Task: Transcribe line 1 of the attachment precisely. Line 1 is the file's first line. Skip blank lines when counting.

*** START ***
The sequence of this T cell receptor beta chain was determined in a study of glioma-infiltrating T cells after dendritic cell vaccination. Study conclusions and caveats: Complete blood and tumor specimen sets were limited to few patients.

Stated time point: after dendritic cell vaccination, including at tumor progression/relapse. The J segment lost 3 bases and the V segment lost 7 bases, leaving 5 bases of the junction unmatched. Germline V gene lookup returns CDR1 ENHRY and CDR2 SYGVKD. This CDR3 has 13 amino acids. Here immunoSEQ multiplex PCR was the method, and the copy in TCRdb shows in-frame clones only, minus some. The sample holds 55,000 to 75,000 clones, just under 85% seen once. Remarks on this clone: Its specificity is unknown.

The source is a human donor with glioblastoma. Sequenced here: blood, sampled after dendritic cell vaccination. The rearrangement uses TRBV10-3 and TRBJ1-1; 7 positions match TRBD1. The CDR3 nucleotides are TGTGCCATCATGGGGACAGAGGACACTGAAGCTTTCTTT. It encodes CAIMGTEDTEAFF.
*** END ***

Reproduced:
The sequence of this T cell receptor beta chain was determined in a study of glioma-infiltrating T cells after dendritic cell vaccination. Study conclusions and caveats: Complete blood and tumor specimen sets were limited to few patients.